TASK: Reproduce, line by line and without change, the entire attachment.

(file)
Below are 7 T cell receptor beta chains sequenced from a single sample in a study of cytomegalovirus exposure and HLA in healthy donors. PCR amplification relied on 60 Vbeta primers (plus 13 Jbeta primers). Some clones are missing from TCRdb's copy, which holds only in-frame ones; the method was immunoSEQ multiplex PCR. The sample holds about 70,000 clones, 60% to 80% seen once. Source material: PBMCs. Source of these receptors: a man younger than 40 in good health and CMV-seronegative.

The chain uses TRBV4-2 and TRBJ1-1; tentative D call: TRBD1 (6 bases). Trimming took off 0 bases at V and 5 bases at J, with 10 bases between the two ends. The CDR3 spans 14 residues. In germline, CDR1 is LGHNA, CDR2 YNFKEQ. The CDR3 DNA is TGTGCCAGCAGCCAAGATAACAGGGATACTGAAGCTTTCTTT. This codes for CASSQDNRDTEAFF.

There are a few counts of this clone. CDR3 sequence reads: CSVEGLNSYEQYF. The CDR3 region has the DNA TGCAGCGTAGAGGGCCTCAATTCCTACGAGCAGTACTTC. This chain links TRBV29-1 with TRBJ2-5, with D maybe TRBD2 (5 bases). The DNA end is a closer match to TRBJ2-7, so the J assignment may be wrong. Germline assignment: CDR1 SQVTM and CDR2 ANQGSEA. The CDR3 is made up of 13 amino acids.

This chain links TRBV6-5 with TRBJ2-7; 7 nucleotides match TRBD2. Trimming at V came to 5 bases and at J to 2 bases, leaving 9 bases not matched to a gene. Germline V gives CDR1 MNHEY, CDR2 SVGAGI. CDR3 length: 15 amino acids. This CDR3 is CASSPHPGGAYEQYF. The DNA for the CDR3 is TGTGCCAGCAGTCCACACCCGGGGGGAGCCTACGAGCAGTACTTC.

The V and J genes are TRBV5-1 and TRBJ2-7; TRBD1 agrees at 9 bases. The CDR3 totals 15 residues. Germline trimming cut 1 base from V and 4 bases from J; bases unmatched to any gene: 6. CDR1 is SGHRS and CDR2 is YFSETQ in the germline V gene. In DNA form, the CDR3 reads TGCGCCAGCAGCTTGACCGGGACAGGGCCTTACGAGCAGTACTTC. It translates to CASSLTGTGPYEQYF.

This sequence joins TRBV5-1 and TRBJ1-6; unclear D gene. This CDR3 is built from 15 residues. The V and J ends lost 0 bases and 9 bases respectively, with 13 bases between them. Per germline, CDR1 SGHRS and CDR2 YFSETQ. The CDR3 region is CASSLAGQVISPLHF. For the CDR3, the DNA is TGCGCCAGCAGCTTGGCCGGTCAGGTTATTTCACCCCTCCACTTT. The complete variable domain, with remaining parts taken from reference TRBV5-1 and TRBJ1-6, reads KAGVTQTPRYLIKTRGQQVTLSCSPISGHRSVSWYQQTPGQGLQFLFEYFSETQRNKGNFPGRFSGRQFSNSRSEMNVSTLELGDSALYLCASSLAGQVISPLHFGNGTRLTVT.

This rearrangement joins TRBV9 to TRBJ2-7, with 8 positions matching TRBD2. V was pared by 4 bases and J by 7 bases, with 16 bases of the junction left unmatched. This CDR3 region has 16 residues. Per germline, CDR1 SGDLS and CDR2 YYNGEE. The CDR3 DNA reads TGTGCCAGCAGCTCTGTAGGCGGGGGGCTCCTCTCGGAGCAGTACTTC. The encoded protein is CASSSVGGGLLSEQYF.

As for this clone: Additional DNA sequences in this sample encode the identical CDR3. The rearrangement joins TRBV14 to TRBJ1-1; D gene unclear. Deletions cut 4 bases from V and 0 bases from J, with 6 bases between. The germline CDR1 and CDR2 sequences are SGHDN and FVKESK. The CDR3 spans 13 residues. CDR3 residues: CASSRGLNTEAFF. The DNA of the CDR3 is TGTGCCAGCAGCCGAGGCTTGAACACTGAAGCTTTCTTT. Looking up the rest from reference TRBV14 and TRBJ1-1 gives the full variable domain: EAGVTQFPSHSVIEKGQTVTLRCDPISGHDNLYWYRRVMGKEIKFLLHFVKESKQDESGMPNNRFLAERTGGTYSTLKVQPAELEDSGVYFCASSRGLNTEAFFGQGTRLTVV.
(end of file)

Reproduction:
Below are 7 T cell receptor beta chains sequenced from a single sample in a study of cytomegalovirus exposure and HLA in healthy donors. PCR amplification relied on 60 Vbeta primers (plus 13 Jbeta primers). Some clones are missing from TCRdb's copy, which holds only in-frame ones; the method was immunoSEQ multiplex PCR. The sample holds about 70,000 clones, 60% to 80% seen once. Source material: PBMCs. Source of these receptors: a man younger than 40 in good health and CMV-seronegative.

The chain uses TRBV4-2 and TRBJ1-1; tentative D call: TRBD1 (6 bases). Trimming took off 0 bases at V and 5 bases at J, with 10 bases between the two ends. The CDR3 spans 14 residues. In germline, CDR1 is LGHNA, CDR2 YNFKEQ. The CDR3 DNA is TGTGCCAGCAGCCAAGATAACAGGGATACTGAAGCTTTCTTT. This codes for CASSQDNRDTEAFF.

There are a few counts of this clone. CDR3 sequence reads: CSVEGLNSYEQYF. The CDR3 region has the DNA TGCAGCGTAGAGGGCCTCAATTCCTACGAGCAGTACTTC. This chain links TRBV29-1 with TRBJ2-5, with D maybe TRBD2 (5 bases). The DNA end is a closer match to TRBJ2-7, so the J assignment may be wrong. Germline assignment: CDR1 SQVTM and CDR2 ANQGSEA. The CDR3 is made up of 13 amino acids.

This chain links TRBV6-5 with TRBJ2-7; 7 nucleotides match TRBD2. Trimming at V came to 5 bases and at J to 2 bases, leaving 9 bases not matched to a gene. Germline V gives CDR1 MNHEY, CDR2 SVGAGI. CDR3 length: 15 amino acids. This CDR3 is CASSPHPGGAYEQYF. The DNA for the CDR3 is TGTGCCAGCAGTCCACACCCGGGGGGAGCCTACGAGCAGTACTTC.

The V and J genes are TRBV5-1 and TRBJ2-7; TRBD1 agrees at 9 bases. The CDR3 totals 15 residues. Germline trimming cut 1 base from V and 4 bases from J; bases unmatched to any gene: 6. CDR1 is SGHRS and CDR2 is YFSETQ in the germline V gene. In DNA form, the CDR3 reads TGCGCCAGCAGCTTGACCGGGACAGGGCCTTACGAGCAGTACTTC. It translates to CASSLTGTGPYEQYF.

This sequence joins TRBV5-1 and TRBJ1-6; unclear D gene. This CDR3 is built from 15 residues. The V and J ends lost 0 bases and 9 bases respectively, with 13 bases between them. Per germline, CDR1 SGHRS and CDR2 YFSETQ. The CDR3 region is CASSLAGQVISPLHF. For the CDR3, the DNA is TGCGCCAGCAGCTTGGCCGGTCAGGTTATTTCACCCCTCCACTTT. The complete variable domain, with remaining parts taken from reference TRBV5-1 and TRBJ1-6, reads KAGVTQTPRYLIKTRGQQVTLSCSPISGHRSVSWYQQTPGQGLQFLFEYFSETQRNKGNFPGRFSGRQFSNSRSEMNVSTLELGDSALYLCASSLAGQVISPLHFGNGTRLTVT.

This rearrangement joins TRBV9 to TRBJ2-7, with 8 positions matching TRBD2. V was pared by 4 bases and J by 7 bases, with 16 bases of the junction left unmatched. This CDR3 region has 16 residues. Per germline, CDR1 SGDLS and CDR2 YYNGEE. The CDR3 DNA reads TGTGCCAGCAGCTCTGTAGGCGGGGGGCTCCTCTCGGAGCAGTACTTC. The encoded protein is CASSSVGGGLLSEQYF.

As for this clone: Additional DNA sequences in this sample encode the identical CDR3. The rearrangement joins TRBV14 to TRBJ1-1; D gene unclear. Deletions cut 4 bases from V and 0 bases from J, with 6 bases between. The germline CDR1 and CDR2 sequences are SGHDN and FVKESK. The CDR3 spans 13 residues. CDR3 residues: CASSRGLNTEAFF. The DNA of the CDR3 is TGTGCCAGCAGCCGAGGCTTGAACACTGAAGCTTTCTTT. Looking up the rest from reference TRBV14 and TRBJ1-1 gives the full variable domain: EAGVTQFPSHSVIEKGQTVTLRCDPISGHDNLYWYRRVMGKEIKFLLHFVKESKQDESGMPNNRFLAERTGGTYSTLKVQPAELEDSGVYFCASSRGLNTEAFFGQGTRLTVV.